FIG. 9 is a diagram showing the important circuit block of the semiconductor non-volatile storage device according to the first one of other preferred embodiments;

FIG. 10 is a diagram showing the important circuit block of the semiconductor non-volatile storage device according to second one of other embodiments; and

FIG. 11 is a circuit diagram showing one working example of a differential type sense amplifier used in the semiconductor non-volatile storage device of the present invention

BEST MODE FOR CARRYING OUT OF THE INVENTION

Now, referring to accompanied drawings, preferred embodiments of the semiconductor non-volatile storage device of the present invention are described below in detail.

<Embodiment 1>

FIG. 3 is a diagram of the circuit of the semiconductor non-volatile storage device according to one preferred embodiment of the present invention. After the example of a prior art shown in FIG. 1, only local bit lines LB1 and LB2 are indicated.

To prevent the drawing from being complicated, only four memory cells are shown, to which the number of memory cells of the present invention is not limited. Note that the same reference symbols are used to indicate the corresponding components to those shown in FIG. 1. In addition, the symbols identifying terminals also indicate wiring names and signal names, and for the power source, the voltage values in the following descriptions.

The local bit line LB1 is connected to the drain diffusion layer of the selection transistor ST1 and also to the gate electrode of the signal amplifying transistor ATM1. The drain for the signal amplifying transistor AMT1 is connected to a source voltage supply terminal VCC and the source is connected to the global bit line GB1.

Now, readout operation will be explained below. The selection transistor ST1 is turned on to pre-charge the local bit line LB1 via the global bit line GB1. In this case, the potential is assumed to be 1 V. Then, the selection transistor ST1 is turned off to keep the local bit line LB1 at a voltage of 1V. After then, the global bit line GB1 is reset to 0 V. The desired word line is selected to read out the information stored in the memory cell. For example, the word line W01 is selected to read out the information stored in the memory cell MC01.

If the threshold for the memory cell MC01 is higher than the read voltage applied on the word line (referred to as H), the potential of the pre-charged-local bit line LB1 remains unchanged with no discharge. For that reason, the voltage at the gate for the signal amplifying transistor AMT1 connected to the local bit line LB1 is also kept at the pre-charge voltage 1 V. Note that the signal amplifying transistor ATM1 is on without power being supplied. No current, of course, flows into the signal amplifying transistor ATM1. At this stage, if a positive voltage, for example 1 V, is applied to the source voltage supply terminal VCC, a current flows from the power source VCC into the global bit line GB1 via the signal amplifying transistor AMT1. The potential of the global bit line GB1, which has been initially at 0 V, when a current is supplied from the power source VCC, raises from 0 V to 1 V. This change in voltage is detected at the sense amplifier SA1. The operation of the sense amplifier SA1 is described later.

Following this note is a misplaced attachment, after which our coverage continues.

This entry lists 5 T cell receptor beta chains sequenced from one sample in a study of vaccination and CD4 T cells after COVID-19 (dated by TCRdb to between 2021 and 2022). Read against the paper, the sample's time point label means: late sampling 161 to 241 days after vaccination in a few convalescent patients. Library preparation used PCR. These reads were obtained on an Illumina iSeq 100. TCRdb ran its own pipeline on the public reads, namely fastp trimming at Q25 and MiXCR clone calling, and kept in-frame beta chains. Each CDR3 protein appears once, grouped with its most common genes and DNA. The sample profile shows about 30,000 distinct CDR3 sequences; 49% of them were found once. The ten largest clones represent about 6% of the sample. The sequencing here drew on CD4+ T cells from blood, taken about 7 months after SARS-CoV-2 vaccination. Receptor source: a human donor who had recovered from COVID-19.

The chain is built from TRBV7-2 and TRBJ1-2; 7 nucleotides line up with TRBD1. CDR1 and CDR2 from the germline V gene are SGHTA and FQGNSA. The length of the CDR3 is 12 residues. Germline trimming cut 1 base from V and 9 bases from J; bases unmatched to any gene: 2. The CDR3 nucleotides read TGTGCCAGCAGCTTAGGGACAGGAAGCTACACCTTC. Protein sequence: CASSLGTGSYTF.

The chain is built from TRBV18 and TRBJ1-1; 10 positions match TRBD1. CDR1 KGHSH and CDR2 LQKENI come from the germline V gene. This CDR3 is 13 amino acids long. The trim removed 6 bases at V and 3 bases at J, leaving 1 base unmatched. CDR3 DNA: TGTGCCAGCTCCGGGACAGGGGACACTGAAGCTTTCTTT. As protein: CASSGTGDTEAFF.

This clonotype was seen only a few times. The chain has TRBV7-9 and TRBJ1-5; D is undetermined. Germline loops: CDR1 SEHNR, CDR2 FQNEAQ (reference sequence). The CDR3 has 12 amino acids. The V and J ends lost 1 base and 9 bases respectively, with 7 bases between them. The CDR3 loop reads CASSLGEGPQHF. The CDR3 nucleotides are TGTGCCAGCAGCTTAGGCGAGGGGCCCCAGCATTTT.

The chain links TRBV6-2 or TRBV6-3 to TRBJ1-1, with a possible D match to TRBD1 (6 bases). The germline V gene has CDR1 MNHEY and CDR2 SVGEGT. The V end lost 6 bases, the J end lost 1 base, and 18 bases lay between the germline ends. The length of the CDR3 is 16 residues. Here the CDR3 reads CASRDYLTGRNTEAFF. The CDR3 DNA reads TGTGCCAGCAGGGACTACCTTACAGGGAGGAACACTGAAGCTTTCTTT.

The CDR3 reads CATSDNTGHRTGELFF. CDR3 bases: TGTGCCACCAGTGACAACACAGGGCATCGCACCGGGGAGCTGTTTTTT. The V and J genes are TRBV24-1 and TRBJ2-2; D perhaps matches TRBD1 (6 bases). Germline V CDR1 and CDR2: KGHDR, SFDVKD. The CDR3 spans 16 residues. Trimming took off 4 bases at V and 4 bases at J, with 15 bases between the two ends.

If the threshold for the memory cell MC01 is lower than the read voltage applied on the word line (referred to as L), the potential of the pre-charged local bit line LB1 is discharged via the memory cell MC01 For that reason, the voltage at the gate for the signal amplifying transistor ATM1 connected t the local bit line LB1 drops to 0 V. Note that the signal amplifying transistor AMT1 is off without power being supplied. At this stage, even when a positive voltage, for example 1 V, is applied to the source voltage supply terminal VCC, no current flows from the power source VCC into the global bit line GB1. The global bit line GB1 at first at 0 V keeps 0 V as it is.

Note that the information stored in the memory cell connected to the local bit line LB2 may be read out in the same manner as that mentioned above. The explanation of the memory cell connected to the local bit line LB2 are omitted from the descriptions of the succeeding preferred embodiments.

To explain the sense amplifier SA1, signal detection using a single-end type amplifier having the structure, which is well known, shown in FIG. 1 is given as an example found in the prior art. If the memory cell MC01 is H, the global bit line GB1 is at 1 V. An inverter INV1, when 1 V is applied as an input, generates an inversion output 0V. Since the inversion voltage is input on the gate electrode of a transistor NM, the transistor NM is turned off. For that reason, the current always supplied from the power source VCC via a load resistance REG is input to an inverter INV2, which cause the inverter INV2 to generate the inversion output 0 V, resulting in 0 V output from an output terminal OUT. If the memory cell MC01 is L, the states of the inverter INV1 and the transistor NM are inverted, namely the output from the inverter INV1 is the source voltage VDD and the transistor NM is turned on. Since the current passing through the load resistance REG flows into the signal amplifying transistor AMT1, causing charge share, the potential input to the inverter INV2 does not restore to its original level. For that reason, at that time, the inversion output from the inverter INV2 is the source voltage VDD, resulting in the voltage VDD output from the output terminal OUT. This is the principle of stored information readout operation.